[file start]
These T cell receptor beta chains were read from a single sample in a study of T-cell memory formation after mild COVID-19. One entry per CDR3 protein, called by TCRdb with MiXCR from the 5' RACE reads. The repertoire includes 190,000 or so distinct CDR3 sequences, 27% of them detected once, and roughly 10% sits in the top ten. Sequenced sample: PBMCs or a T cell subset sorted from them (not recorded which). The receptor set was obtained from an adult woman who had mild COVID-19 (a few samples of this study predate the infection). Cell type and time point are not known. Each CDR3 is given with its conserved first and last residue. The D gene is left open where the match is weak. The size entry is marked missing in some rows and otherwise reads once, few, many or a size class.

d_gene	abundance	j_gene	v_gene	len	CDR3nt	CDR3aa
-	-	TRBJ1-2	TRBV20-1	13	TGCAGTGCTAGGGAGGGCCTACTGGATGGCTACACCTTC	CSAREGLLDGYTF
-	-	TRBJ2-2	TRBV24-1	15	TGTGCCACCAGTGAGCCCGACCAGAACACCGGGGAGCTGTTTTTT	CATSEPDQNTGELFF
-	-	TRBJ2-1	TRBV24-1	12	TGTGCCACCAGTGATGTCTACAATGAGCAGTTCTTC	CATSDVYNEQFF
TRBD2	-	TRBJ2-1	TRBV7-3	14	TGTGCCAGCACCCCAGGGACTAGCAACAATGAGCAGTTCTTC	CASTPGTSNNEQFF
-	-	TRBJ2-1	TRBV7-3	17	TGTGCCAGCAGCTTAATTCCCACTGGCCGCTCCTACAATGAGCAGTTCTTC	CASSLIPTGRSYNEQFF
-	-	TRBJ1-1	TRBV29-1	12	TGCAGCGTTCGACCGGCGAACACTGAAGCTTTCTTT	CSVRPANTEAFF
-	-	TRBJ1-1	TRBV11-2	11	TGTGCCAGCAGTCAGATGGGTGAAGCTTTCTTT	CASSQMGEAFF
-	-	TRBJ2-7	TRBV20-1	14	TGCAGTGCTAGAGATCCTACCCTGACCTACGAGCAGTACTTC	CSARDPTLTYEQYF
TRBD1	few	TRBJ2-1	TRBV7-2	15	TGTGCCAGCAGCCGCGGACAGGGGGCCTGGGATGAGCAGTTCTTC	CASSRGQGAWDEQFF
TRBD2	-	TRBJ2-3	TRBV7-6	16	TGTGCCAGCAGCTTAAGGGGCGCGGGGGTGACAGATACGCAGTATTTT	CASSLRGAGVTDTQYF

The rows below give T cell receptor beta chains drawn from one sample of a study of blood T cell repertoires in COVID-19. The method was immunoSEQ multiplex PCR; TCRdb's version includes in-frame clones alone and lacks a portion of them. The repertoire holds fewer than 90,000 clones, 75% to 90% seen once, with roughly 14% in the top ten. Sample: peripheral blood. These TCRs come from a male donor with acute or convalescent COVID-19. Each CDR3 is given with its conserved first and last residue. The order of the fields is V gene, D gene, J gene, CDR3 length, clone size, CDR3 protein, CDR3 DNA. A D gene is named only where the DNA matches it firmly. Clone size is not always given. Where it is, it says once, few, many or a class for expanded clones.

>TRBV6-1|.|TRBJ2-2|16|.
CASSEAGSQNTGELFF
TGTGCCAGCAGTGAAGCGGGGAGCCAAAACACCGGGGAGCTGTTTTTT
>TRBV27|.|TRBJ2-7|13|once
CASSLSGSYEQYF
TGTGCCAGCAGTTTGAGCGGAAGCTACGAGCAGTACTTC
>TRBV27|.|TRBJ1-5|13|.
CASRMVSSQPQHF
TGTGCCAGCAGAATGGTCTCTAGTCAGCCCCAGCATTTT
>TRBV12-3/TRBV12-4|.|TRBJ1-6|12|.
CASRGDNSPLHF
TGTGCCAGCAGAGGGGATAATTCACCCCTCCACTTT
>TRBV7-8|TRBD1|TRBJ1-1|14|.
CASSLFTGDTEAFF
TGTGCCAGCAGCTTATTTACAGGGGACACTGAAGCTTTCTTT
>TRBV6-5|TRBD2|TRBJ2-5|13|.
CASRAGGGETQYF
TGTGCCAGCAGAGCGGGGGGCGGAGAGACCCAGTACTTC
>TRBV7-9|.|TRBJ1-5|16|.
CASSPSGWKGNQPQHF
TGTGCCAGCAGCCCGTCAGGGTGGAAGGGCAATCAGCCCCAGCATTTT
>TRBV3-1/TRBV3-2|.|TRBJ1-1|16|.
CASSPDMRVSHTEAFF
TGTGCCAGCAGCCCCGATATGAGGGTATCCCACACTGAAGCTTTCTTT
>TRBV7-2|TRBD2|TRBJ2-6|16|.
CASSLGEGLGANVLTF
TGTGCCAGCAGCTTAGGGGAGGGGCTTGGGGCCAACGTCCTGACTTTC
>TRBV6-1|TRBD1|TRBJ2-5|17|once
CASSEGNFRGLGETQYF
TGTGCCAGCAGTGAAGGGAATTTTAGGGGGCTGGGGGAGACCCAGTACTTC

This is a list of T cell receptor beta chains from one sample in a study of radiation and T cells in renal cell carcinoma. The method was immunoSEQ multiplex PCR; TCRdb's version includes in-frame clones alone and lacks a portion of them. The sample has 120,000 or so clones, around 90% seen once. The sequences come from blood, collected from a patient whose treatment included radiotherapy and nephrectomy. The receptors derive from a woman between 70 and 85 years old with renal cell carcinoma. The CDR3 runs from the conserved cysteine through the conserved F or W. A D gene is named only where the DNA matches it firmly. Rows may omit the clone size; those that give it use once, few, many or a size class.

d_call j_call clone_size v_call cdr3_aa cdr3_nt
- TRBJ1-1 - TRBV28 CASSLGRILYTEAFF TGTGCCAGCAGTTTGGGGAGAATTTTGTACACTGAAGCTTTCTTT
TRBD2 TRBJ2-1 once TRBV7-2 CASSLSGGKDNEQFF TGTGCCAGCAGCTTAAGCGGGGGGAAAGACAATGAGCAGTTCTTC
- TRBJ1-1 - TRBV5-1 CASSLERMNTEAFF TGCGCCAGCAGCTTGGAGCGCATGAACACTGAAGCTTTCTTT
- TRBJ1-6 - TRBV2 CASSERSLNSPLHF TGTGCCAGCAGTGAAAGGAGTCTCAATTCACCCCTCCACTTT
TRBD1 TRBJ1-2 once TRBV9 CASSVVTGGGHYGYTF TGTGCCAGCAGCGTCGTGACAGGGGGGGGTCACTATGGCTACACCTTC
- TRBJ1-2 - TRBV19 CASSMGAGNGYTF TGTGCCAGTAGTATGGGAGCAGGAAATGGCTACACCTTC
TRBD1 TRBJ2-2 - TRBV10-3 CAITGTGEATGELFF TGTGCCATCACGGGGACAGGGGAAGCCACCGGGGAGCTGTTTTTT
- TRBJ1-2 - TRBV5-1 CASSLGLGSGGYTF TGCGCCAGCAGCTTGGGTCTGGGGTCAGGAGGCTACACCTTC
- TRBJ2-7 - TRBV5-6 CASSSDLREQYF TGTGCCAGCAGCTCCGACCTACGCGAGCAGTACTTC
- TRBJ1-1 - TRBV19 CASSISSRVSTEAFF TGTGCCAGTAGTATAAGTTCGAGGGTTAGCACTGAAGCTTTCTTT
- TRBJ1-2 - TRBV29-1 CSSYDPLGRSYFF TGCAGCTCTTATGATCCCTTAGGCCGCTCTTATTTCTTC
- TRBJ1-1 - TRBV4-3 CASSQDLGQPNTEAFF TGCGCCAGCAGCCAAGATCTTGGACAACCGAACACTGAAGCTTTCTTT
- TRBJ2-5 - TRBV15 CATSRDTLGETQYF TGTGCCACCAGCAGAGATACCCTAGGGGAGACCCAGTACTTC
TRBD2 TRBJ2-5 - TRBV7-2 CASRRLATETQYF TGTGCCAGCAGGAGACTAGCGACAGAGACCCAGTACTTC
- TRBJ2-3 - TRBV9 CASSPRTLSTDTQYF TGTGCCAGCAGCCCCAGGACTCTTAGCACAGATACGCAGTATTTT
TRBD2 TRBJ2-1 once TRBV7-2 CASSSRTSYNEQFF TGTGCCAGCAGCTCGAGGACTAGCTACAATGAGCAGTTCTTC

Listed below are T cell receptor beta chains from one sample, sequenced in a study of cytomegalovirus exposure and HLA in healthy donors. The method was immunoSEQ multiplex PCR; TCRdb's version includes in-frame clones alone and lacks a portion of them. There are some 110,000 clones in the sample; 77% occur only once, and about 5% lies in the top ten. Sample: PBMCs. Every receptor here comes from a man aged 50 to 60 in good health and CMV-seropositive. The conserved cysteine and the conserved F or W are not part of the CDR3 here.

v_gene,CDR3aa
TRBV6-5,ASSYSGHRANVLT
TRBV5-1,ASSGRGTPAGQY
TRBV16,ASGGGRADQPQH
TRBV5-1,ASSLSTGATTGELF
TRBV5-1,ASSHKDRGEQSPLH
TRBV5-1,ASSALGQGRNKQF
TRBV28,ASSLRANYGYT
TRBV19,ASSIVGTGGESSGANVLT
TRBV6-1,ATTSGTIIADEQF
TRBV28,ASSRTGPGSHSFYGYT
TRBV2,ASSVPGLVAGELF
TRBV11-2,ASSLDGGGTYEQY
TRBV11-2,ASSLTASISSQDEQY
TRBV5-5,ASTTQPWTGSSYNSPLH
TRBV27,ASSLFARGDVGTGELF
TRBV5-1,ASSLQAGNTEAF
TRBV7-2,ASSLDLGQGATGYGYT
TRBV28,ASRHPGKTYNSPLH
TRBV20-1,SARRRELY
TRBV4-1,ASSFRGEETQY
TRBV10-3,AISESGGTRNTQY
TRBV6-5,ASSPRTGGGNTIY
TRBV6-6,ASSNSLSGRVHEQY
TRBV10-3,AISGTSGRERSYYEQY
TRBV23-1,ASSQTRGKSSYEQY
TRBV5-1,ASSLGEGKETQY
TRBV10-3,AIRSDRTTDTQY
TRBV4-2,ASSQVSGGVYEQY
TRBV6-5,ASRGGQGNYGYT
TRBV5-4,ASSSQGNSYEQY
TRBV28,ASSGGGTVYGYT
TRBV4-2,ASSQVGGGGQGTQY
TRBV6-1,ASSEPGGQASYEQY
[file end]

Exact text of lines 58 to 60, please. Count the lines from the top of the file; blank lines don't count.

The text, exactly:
- TRBJ2-5 - TRBV15 CATSRDTLGETQYF TGTGCCACCAGCAGAGATACCCTAGGGGAGACCCAGTACTTC
TRBD2 TRBJ2-5 - TRBV7-2 CASRRLATETQYF TGTGCCAGCAGGAGACTAGCGACAGAGACCCAGTACTTC
- TRBJ2-3 - TRBV9 CASSPRTLSTDTQYF TGTGCCAGCAGCCCCAGGACTCTTAGCACAGATACGCAGTATTTT